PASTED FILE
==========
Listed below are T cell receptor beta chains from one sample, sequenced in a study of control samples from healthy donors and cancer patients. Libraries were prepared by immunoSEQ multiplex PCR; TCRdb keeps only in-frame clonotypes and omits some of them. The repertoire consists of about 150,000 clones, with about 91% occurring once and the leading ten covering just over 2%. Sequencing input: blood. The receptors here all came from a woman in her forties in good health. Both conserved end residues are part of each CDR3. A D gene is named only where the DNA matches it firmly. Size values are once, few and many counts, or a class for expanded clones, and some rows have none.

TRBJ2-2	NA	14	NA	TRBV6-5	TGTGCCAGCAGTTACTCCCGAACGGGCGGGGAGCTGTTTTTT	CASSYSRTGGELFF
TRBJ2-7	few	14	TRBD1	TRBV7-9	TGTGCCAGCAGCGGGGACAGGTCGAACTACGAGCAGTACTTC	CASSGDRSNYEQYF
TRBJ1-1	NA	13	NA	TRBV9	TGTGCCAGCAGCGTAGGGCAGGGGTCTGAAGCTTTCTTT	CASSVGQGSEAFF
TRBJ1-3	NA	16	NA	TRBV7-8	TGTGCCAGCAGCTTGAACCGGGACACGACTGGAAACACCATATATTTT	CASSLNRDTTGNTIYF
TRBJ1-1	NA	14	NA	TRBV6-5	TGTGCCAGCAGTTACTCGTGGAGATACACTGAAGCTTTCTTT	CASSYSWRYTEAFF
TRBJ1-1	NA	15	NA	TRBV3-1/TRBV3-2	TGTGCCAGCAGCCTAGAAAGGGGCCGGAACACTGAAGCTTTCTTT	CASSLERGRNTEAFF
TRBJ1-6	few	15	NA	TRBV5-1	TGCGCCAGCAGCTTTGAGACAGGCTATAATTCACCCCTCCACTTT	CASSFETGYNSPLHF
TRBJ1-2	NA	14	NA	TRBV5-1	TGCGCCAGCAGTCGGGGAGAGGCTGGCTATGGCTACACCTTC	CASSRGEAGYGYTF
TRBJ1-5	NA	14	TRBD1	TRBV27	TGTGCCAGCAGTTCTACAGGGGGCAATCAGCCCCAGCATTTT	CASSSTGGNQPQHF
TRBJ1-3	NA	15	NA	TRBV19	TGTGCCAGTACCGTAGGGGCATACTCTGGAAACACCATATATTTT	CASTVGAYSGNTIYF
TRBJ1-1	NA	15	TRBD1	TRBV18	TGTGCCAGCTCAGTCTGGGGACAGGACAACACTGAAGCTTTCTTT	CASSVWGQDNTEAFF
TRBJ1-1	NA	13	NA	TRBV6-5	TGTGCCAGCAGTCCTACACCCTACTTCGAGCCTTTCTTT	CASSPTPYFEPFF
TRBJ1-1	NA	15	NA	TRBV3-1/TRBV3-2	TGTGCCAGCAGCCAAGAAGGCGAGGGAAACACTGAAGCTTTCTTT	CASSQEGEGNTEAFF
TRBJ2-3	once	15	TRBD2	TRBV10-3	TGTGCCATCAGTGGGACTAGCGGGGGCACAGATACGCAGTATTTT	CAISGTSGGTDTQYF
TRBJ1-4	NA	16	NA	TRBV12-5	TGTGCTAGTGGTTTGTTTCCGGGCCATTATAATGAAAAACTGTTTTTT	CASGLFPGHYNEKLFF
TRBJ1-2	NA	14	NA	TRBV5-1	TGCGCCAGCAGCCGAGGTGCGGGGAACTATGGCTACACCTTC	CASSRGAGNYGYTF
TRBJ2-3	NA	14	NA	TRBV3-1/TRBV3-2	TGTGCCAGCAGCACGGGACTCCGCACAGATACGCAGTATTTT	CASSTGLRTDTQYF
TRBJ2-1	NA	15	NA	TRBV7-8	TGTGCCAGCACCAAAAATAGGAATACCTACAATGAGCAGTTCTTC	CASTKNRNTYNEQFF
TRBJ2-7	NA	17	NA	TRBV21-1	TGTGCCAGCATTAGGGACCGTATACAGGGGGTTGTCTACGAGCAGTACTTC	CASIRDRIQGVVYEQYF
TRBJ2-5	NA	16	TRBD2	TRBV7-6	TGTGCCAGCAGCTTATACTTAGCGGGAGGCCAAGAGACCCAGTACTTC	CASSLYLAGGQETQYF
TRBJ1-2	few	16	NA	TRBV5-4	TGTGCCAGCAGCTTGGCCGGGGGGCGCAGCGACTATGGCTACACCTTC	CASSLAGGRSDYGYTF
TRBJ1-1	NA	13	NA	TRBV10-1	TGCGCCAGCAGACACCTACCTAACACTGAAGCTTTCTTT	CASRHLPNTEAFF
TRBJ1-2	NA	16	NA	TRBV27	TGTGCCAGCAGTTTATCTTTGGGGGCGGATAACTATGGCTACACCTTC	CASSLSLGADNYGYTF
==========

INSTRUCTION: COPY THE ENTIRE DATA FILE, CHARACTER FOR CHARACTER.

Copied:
Listed below are T cell receptor beta chains from one sample, sequenced in a study of control samples from healthy donors and cancer patients. Libraries were prepared by immunoSEQ multiplex PCR; TCRdb keeps only in-frame clonotypes and omits some of them. The repertoire consists of about 150,000 clones, with about 91% occurring once and the leading ten covering just over 2%. Sequencing input: blood. The receptors here all came from a woman in her forties in good health. Both conserved end residues are part of each CDR3. A D gene is named only where the DNA matches it firmly. Size values are once, few and many counts, or a class for expanded clones, and some rows have none.

TRBJ2-2	NA	14	NA	TRBV6-5	TGTGCCAGCAGTTACTCCCGAACGGGCGGGGAGCTGTTTTTT	CASSYSRTGGELFF
TRBJ2-7	few	14	TRBD1	TRBV7-9	TGTGCCAGCAGCGGGGACAGGTCGAACTACGAGCAGTACTTC	CASSGDRSNYEQYF
TRBJ1-1	NA	13	NA	TRBV9	TGTGCCAGCAGCGTAGGGCAGGGGTCTGAAGCTTTCTTT	CASSVGQGSEAFF
TRBJ1-3	NA	16	NA	TRBV7-8	TGTGCCAGCAGCTTGAACCGGGACACGACTGGAAACACCATATATTTT	CASSLNRDTTGNTIYF
TRBJ1-1	NA	14	NA	TRBV6-5	TGTGCCAGCAGTTACTCGTGGAGATACACTGAAGCTTTCTTT	CASSYSWRYTEAFF
TRBJ1-1	NA	15	NA	TRBV3-1/TRBV3-2	TGTGCCAGCAGCCTAGAAAGGGGCCGGAACACTGAAGCTTTCTTT	CASSLERGRNTEAFF
TRBJ1-6	few	15	NA	TRBV5-1	TGCGCCAGCAGCTTTGAGACAGGCTATAATTCACCCCTCCACTTT	CASSFETGYNSPLHF
TRBJ1-2	NA	14	NA	TRBV5-1	TGCGCCAGCAGTCGGGGAGAGGCTGGCTATGGCTACACCTTC	CASSRGEAGYGYTF
TRBJ1-5	NA	14	TRBD1	TRBV27	TGTGCCAGCAGTTCTACAGGGGGCAATCAGCCCCAGCATTTT	CASSSTGGNQPQHF
TRBJ1-3	NA	15	NA	TRBV19	TGTGCCAGTACCGTAGGGGCATACTCTGGAAACACCATATATTTT	CASTVGAYSGNTIYF
TRBJ1-1	NA	15	TRBD1	TRBV18	TGTGCCAGCTCAGTCTGGGGACAGGACAACACTGAAGCTTTCTTT	CASSVWGQDNTEAFF
TRBJ1-1	NA	13	NA	TRBV6-5	TGTGCCAGCAGTCCTACACCCTACTTCGAGCCTTTCTTT	CASSPTPYFEPFF
TRBJ1-1	NA	15	NA	TRBV3-1/TRBV3-2	TGTGCCAGCAGCCAAGAAGGCGAGGGAAACACTGAAGCTTTCTTT	CASSQEGEGNTEAFF
TRBJ2-3	once	15	TRBD2	TRBV10-3	TGTGCCATCAGTGGGACTAGCGGGGGCACAGATACGCAGTATTTT	CAISGTSGGTDTQYF
TRBJ1-4	NA	16	NA	TRBV12-5	TGTGCTAGTGGTTTGTTTCCGGGCCATTATAATGAAAAACTGTTTTTT	CASGLFPGHYNEKLFF
TRBJ1-2	NA	14	NA	TRBV5-1	TGCGCCAGCAGCCGAGGTGCGGGGAACTATGGCTACACCTTC	CASSRGAGNYGYTF
TRBJ2-3	NA	14	NA	TRBV3-1/TRBV3-2	TGTGCCAGCAGCACGGGACTCCGCACAGATACGCAGTATTTT	CASSTGLRTDTQYF
TRBJ2-1	NA	15	NA	TRBV7-8	TGTGCCAGCACCAAAAATAGGAATACCTACAATGAGCAGTTCTTC	CASTKNRNTYNEQFF
TRBJ2-7	NA	17	NA	TRBV21-1	TGTGCCAGCATTAGGGACCGTATACAGGGGGTTGTCTACGAGCAGTACTTC	CASIRDRIQGVVYEQYF
TRBJ2-5	NA	16	TRBD2	TRBV7-6	TGTGCCAGCAGCTTATACTTAGCGGGAGGCCAAGAGACCCAGTACTTC	CASSLYLAGGQETQYF
TRBJ1-2	few	16	NA	TRBV5-4	TGTGCCAGCAGCTTGGCCGGGGGGCGCAGCGACTATGGCTACACCTTC	CASSLAGGRSDYGYTF
TRBJ1-1	NA	13	NA	TRBV10-1	TGCGCCAGCAGACACCTACCTAACACTGAAGCTTTCTTT	CASRHLPNTEAFF
TRBJ1-2	NA	16	NA	TRBV27	TGTGCCAGCAGTTTATCTTTGGGGGCGGATAACTATGGCTACACCTTC	CASSLSLGADNYGYTF